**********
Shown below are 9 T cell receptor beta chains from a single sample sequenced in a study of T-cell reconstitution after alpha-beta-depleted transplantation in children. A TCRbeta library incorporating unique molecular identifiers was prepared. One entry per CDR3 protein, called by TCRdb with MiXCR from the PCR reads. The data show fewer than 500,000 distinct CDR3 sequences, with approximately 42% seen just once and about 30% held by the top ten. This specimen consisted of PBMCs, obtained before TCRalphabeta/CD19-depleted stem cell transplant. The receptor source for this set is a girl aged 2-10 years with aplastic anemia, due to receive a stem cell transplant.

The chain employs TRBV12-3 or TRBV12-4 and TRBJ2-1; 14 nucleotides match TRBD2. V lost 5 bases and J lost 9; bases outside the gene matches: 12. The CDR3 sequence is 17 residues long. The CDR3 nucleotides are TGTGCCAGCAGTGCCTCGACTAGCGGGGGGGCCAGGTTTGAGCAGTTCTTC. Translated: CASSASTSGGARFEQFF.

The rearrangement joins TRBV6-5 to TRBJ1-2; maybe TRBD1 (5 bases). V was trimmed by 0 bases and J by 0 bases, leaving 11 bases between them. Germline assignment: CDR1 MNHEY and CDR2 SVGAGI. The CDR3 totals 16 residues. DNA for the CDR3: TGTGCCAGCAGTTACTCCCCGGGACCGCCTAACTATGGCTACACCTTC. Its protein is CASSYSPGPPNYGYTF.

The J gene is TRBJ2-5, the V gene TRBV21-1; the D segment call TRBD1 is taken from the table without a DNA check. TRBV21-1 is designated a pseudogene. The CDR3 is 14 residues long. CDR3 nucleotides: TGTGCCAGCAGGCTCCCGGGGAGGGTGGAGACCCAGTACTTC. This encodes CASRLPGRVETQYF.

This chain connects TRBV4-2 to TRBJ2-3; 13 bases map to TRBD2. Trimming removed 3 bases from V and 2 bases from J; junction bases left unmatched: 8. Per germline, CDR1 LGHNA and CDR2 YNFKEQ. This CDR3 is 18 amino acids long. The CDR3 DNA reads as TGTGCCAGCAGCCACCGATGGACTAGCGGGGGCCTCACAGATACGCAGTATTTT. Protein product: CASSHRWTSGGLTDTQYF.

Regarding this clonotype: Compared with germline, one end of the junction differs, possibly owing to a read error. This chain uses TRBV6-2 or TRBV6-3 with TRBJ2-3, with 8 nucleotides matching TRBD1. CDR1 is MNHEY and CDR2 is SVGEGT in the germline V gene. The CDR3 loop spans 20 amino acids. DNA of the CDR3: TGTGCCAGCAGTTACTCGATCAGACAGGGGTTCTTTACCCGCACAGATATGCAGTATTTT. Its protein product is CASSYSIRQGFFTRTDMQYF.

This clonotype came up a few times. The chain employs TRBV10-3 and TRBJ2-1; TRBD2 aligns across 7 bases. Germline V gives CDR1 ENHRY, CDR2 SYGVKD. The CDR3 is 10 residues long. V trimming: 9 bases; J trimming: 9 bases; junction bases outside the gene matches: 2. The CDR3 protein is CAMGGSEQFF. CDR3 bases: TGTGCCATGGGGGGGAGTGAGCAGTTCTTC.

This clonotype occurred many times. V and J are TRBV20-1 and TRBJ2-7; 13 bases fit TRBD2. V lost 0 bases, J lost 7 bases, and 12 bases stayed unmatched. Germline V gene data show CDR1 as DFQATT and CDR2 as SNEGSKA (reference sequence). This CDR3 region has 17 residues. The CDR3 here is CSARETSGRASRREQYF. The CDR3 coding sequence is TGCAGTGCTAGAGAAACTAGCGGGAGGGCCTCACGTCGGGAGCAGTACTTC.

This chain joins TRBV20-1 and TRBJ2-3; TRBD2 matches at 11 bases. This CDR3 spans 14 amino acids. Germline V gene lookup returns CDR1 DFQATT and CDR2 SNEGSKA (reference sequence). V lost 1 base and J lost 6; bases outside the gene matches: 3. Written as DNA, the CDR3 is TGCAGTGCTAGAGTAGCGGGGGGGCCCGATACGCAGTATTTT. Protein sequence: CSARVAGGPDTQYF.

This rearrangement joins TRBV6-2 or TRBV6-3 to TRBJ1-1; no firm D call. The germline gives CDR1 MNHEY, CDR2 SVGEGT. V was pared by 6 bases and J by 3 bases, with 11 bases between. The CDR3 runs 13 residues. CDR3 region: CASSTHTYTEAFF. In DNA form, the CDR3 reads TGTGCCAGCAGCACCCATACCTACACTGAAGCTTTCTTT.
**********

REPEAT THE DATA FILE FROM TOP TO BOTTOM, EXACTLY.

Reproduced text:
Shown below are 9 T cell receptor beta chains from a single sample sequenced in a study of T-cell reconstitution after alpha-beta-depleted transplantation in children. A TCRbeta library incorporating unique molecular identifiers was prepared. One entry per CDR3 protein, called by TCRdb with MiXCR from the PCR reads. The data show fewer than 500,000 distinct CDR3 sequences, with approximately 42% seen just once and about 30% held by the top ten. This specimen consisted of PBMCs, obtained before TCRalphabeta/CD19-depleted stem cell transplant. The receptor source for this set is a girl aged 2-10 years with aplastic anemia, due to receive a stem cell transplant.

The chain employs TRBV12-3 or TRBV12-4 and TRBJ2-1; 14 nucleotides match TRBD2. V lost 5 bases and J lost 9; bases outside the gene matches: 12. The CDR3 sequence is 17 residues long. The CDR3 nucleotides are TGTGCCAGCAGTGCCTCGACTAGCGGGGGGGCCAGGTTTGAGCAGTTCTTC. Translated: CASSASTSGGARFEQFF.

The rearrangement joins TRBV6-5 to TRBJ1-2; maybe TRBD1 (5 bases). V was trimmed by 0 bases and J by 0 bases, leaving 11 bases between them. Germline assignment: CDR1 MNHEY and CDR2 SVGAGI. The CDR3 totals 16 residues. DNA for the CDR3: TGTGCCAGCAGTTACTCCCCGGGACCGCCTAACTATGGCTACACCTTC. Its protein is CASSYSPGPPNYGYTF.

The J gene is TRBJ2-5, the V gene TRBV21-1; the D segment call TRBD1 is taken from the table without a DNA check. TRBV21-1 is designated a pseudogene. The CDR3 is 14 residues long. CDR3 nucleotides: TGTGCCAGCAGGCTCCCGGGGAGGGTGGAGACCCAGTACTTC. This encodes CASRLPGRVETQYF.

This chain connects TRBV4-2 to TRBJ2-3; 13 bases map to TRBD2. Trimming removed 3 bases from V and 2 bases from J; junction bases left unmatched: 8. Per germline, CDR1 LGHNA and CDR2 YNFKEQ. This CDR3 is 18 amino acids long. The CDR3 DNA reads as TGTGCCAGCAGCCACCGATGGACTAGCGGGGGCCTCACAGATACGCAGTATTTT. Protein product: CASSHRWTSGGLTDTQYF.

Regarding this clonotype: Compared with germline, one end of the junction differs, possibly owing to a read error. This chain uses TRBV6-2 or TRBV6-3 with TRBJ2-3, with 8 nucleotides matching TRBD1. CDR1 is MNHEY and CDR2 is SVGEGT in the germline V gene. The CDR3 loop spans 20 amino acids. DNA of the CDR3: TGTGCCAGCAGTTACTCGATCAGACAGGGGTTCTTTACCCGCACAGATATGCAGTATTTT. Its protein product is CASSYSIRQGFFTRTDMQYF.

This clonotype came up a few times. The chain employs TRBV10-3 and TRBJ2-1; TRBD2 aligns across 7 bases. Germline V gives CDR1 ENHRY, CDR2 SYGVKD. The CDR3 is 10 residues long. V trimming: 9 bases; J trimming: 9 bases; junction bases outside the gene matches: 2. The CDR3 protein is CAMGGSEQFF. CDR3 bases: TGTGCCATGGGGGGGAGTGAGCAGTTCTTC.

This clonotype occurred many times. V and J are TRBV20-1 and TRBJ2-7; 13 bases fit TRBD2. V lost 0 bases, J lost 7 bases, and 12 bases stayed unmatched. Germline V gene data show CDR1 as DFQATT and CDR2 as SNEGSKA (reference sequence). This CDR3 region has 17 residues. The CDR3 here is CSARETSGRASRREQYF. The CDR3 coding sequence is TGCAGTGCTAGAGAAACTAGCGGGAGGGCCTCACGTCGGGAGCAGTACTTC.

This chain joins TRBV20-1 and TRBJ2-3; TRBD2 matches at 11 bases. This CDR3 spans 14 amino acids. Germline V gene lookup returns CDR1 DFQATT and CDR2 SNEGSKA (reference sequence). V lost 1 base and J lost 6; bases outside the gene matches: 3. Written as DNA, the CDR3 is TGCAGTGCTAGAGTAGCGGGGGGGCCCGATACGCAGTATTTT. Protein sequence: CSARVAGGPDTQYF.

This rearrangement joins TRBV6-2 or TRBV6-3 to TRBJ1-1; no firm D call. The germline gives CDR1 MNHEY, CDR2 SVGEGT. V was pared by 6 bases and J by 3 bases, with 11 bases between. The CDR3 runs 13 residues. CDR3 region: CASSTHTYTEAFF. In DNA form, the CDR3 reads TGTGCCAGCAGCACCCATACCTACACTGAAGCTTTCTTT.